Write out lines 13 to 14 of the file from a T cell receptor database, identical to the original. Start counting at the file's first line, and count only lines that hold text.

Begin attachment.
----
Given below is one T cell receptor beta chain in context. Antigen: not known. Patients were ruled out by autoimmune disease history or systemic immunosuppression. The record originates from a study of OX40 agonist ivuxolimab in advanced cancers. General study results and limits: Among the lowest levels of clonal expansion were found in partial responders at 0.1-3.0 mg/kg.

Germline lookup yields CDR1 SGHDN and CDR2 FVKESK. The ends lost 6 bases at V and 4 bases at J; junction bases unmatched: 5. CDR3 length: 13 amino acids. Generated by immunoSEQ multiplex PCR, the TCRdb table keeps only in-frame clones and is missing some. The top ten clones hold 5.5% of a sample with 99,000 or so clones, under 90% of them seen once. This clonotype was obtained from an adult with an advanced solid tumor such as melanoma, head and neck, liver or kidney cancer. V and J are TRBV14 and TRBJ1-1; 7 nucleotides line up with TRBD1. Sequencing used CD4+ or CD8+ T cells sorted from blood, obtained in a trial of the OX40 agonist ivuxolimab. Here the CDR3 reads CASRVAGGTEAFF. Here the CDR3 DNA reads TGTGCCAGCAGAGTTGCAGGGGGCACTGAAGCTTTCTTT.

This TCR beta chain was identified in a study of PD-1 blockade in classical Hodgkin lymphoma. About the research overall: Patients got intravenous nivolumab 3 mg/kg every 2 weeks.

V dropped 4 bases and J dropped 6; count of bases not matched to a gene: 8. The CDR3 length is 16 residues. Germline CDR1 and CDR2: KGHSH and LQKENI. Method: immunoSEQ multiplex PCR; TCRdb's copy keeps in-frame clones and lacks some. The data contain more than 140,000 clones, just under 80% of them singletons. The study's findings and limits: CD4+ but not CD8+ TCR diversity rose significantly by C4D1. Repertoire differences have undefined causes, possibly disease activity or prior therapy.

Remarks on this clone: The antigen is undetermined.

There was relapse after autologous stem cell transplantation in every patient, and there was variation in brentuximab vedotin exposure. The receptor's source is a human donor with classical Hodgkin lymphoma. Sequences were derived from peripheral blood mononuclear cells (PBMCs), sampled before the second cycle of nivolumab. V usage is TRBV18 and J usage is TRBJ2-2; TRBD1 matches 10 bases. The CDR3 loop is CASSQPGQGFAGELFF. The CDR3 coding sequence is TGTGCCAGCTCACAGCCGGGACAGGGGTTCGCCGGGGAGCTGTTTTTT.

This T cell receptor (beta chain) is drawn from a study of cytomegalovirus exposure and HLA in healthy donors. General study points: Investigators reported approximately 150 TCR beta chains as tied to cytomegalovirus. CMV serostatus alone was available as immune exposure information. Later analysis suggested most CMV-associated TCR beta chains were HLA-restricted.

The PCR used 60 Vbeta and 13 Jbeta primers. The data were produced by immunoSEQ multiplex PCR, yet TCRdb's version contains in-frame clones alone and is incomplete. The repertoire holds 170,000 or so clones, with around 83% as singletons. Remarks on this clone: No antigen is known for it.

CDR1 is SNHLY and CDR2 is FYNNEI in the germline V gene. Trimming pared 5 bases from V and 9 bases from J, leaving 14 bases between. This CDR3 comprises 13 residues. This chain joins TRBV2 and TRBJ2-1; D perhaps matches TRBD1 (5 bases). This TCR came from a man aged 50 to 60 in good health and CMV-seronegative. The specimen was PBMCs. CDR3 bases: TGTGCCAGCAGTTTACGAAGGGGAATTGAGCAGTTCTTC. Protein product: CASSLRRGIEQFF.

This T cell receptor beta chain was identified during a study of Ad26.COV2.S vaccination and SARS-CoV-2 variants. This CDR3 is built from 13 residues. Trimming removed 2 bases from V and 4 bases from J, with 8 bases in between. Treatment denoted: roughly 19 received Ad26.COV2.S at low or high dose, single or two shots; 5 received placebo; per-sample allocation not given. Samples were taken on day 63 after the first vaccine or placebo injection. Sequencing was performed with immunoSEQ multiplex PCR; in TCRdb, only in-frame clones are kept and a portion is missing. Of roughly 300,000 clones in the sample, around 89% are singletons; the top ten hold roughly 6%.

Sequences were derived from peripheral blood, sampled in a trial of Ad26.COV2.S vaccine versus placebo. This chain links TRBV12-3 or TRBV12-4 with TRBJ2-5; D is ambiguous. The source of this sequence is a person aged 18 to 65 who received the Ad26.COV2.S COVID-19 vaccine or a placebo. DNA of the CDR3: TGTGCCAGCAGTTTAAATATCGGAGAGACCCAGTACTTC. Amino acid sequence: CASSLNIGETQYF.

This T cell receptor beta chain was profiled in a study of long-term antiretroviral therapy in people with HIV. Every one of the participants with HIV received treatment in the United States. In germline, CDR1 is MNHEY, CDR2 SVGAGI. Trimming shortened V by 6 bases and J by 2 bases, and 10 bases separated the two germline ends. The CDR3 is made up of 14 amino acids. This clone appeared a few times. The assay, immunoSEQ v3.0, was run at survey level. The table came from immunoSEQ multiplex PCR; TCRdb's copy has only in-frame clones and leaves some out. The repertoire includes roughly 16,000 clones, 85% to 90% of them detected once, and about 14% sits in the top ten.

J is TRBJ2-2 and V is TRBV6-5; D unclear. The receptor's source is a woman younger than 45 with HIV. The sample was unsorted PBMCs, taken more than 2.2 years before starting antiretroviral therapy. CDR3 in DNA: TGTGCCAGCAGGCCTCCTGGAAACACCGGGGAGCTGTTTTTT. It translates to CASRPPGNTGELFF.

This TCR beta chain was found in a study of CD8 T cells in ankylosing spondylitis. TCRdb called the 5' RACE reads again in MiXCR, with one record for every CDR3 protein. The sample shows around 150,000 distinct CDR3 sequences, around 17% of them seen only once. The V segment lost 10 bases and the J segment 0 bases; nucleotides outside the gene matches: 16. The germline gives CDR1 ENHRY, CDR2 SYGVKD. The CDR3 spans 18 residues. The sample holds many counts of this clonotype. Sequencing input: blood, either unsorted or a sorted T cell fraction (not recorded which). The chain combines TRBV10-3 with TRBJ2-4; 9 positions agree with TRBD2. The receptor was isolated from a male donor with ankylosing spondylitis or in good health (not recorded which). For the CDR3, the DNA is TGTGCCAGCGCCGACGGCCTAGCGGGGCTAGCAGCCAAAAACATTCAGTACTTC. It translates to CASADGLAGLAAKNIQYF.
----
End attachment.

J is TRBJ2-2 and V is TRBV6-5; D unclear. The receptor's source is a woman younger than 45 with HIV. The sample was unsorted PBMCs, taken more than 2.2 years before starting antiretroviral therapy. CDR3 in DNA: TGTGCCAGCAGGCCTCCTGGAAACACCGGGGAGCTGTTTTTT. It translates to CASRPPGNTGELFF.

This TCR beta chain was found in a study of CD8 T cells in ankylosing spondylitis. TCRdb called the 5' RACE reads again in MiXCR, with one record for every CDR3 protein. The sample shows around 150,000 distinct CDR3 sequences, around 17% of them seen only once. The V segment lost 10 bases and the J segment 0 bases; nucleotides outside the gene matches: 16. The germline gives CDR1 ENHRY, CDR2 SYGVKD. The CDR3 spans 18 residues. The sample holds many counts of this clonotype. Sequencing input: blood, either unsorted or a sorted T cell fraction (not recorded which). The chain combines TRBV10-3 with TRBJ2-4; 9 positions agree with TRBD2. The receptor was isolated from a male donor with ankylosing spondylitis or in good health (not recorded which). For the CDR3, the DNA is TGTGCCAGCGCCGACGGCCTAGCGGGGCTAGCAGCCAAAAACATTCAGTACTTC. It translates to CASADGLAGLAAKNIQYF.